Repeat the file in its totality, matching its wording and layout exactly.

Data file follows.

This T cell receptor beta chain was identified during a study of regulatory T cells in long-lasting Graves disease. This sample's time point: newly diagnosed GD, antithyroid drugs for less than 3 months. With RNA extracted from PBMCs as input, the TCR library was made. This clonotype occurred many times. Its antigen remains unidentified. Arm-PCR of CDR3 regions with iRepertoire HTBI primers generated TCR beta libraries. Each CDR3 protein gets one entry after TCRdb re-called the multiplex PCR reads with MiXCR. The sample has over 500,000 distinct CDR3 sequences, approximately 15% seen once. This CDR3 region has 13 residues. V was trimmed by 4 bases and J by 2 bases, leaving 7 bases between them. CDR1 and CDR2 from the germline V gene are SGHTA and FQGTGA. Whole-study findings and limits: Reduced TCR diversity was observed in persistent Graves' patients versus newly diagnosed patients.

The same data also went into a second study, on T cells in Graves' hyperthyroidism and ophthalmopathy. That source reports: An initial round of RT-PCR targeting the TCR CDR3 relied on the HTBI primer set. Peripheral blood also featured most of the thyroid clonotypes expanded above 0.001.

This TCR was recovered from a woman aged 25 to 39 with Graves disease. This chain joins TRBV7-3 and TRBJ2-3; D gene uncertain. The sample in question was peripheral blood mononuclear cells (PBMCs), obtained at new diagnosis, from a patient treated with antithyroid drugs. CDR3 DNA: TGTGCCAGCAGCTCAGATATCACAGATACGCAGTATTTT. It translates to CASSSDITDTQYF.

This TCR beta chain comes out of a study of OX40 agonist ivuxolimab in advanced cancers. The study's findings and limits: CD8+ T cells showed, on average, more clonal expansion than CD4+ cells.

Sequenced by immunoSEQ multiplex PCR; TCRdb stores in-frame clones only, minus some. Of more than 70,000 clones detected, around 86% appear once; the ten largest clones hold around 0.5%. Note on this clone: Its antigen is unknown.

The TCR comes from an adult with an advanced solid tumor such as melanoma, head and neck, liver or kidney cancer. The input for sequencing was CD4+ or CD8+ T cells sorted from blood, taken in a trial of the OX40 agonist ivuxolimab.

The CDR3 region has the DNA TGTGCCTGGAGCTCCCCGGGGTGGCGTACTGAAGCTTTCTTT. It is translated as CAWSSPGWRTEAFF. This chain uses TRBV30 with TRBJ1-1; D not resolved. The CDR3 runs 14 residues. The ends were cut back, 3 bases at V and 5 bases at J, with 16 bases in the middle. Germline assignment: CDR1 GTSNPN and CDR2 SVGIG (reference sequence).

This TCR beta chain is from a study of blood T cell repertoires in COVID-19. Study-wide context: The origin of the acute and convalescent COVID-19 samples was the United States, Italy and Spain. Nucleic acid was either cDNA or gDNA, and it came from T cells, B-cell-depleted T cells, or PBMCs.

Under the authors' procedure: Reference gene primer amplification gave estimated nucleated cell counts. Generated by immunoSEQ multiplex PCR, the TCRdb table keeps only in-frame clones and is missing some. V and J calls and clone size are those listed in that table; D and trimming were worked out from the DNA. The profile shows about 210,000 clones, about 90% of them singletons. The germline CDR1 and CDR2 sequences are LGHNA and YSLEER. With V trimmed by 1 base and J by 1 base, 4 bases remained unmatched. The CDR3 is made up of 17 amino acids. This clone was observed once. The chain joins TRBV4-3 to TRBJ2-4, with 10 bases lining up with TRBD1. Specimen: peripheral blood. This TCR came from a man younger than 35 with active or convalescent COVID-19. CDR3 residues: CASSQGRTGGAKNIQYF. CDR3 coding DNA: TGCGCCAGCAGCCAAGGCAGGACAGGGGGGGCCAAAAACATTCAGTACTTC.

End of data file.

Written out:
This T cell receptor beta chain was identified during a study of regulatory T cells in long-lasting Graves disease. This sample's time point: newly diagnosed GD, antithyroid drugs for less than 3 months. With RNA extracted from PBMCs as input, the TCR library was made. This clonotype occurred many times. Its antigen remains unidentified. Arm-PCR of CDR3 regions with iRepertoire HTBI primers generated TCR beta libraries. Each CDR3 protein gets one entry after TCRdb re-called the multiplex PCR reads with MiXCR. The sample has over 500,000 distinct CDR3 sequences, approximately 15% seen once. This CDR3 region has 13 residues. V was trimmed by 4 bases and J by 2 bases, leaving 7 bases between them. CDR1 and CDR2 from the germline V gene are SGHTA and FQGTGA. Whole-study findings and limits: Reduced TCR diversity was observed in persistent Graves' patients versus newly diagnosed patients.

The same data also went into a second study, on T cells in Graves' hyperthyroidism and ophthalmopathy. That source reports: An initial round of RT-PCR targeting the TCR CDR3 relied on the HTBI primer set. Peripheral blood also featured most of the thyroid clonotypes expanded above 0.001.

This TCR was recovered from a woman aged 25 to 39 with Graves disease. This chain joins TRBV7-3 and TRBJ2-3; D gene uncertain. The sample in question was peripheral blood mononuclear cells (PBMCs), obtained at new diagnosis, from a patient treated with antithyroid drugs. CDR3 DNA: TGTGCCAGCAGCTCAGATATCACAGATACGCAGTATTTT. It translates to CASSSDITDTQYF.

This TCR beta chain comes out of a study of OX40 agonist ivuxolimab in advanced cancers. The study's findings and limits: CD8+ T cells showed, on average, more clonal expansion than CD4+ cells.

Sequenced by immunoSEQ multiplex PCR; TCRdb stores in-frame clones only, minus some. Of more than 70,000 clones detected, around 86% appear once; the ten largest clones hold around 0.5%. Note on this clone: Its antigen is unknown.

The TCR comes from an adult with an advanced solid tumor such as melanoma, head and neck, liver or kidney cancer. The input for sequencing was CD4+ or CD8+ T cells sorted from blood, taken in a trial of the OX40 agonist ivuxolimab.

The CDR3 region has the DNA TGTGCCTGGAGCTCCCCGGGGTGGCGTACTGAAGCTTTCTTT. It is translated as CAWSSPGWRTEAFF. This chain uses TRBV30 with TRBJ1-1; D not resolved. The CDR3 runs 14 residues. The ends were cut back, 3 bases at V and 5 bases at J, with 16 bases in the middle. Germline assignment: CDR1 GTSNPN and CDR2 SVGIG (reference sequence).

This TCR beta chain is from a study of blood T cell repertoires in COVID-19. Study-wide context: The origin of the acute and convalescent COVID-19 samples was the United States, Italy and Spain. Nucleic acid was either cDNA or gDNA, and it came from T cells, B-cell-depleted T cells, or PBMCs.

Under the authors' procedure: Reference gene primer amplification gave estimated nucleated cell counts. Generated by immunoSEQ multiplex PCR, the TCRdb table keeps only in-frame clones and is missing some. V and J calls and clone size are those listed in that table; D and trimming were worked out from the DNA. The profile shows about 210,000 clones, about 90% of them singletons. The germline CDR1 and CDR2 sequences are LGHNA and YSLEER. With V trimmed by 1 base and J by 1 base, 4 bases remained unmatched. The CDR3 is made up of 17 amino acids. This clone was observed once. The chain joins TRBV4-3 to TRBJ2-4, with 10 bases lining up with TRBD1. Specimen: peripheral blood. This TCR came from a man younger than 35 with active or convalescent COVID-19. CDR3 residues: CASSQGRTGGAKNIQYF. CDR3 coding DNA: TGCGCCAGCAGCCAAGGCAGGACAGGGGGGGCCAAAAACATTCAGTACTTC.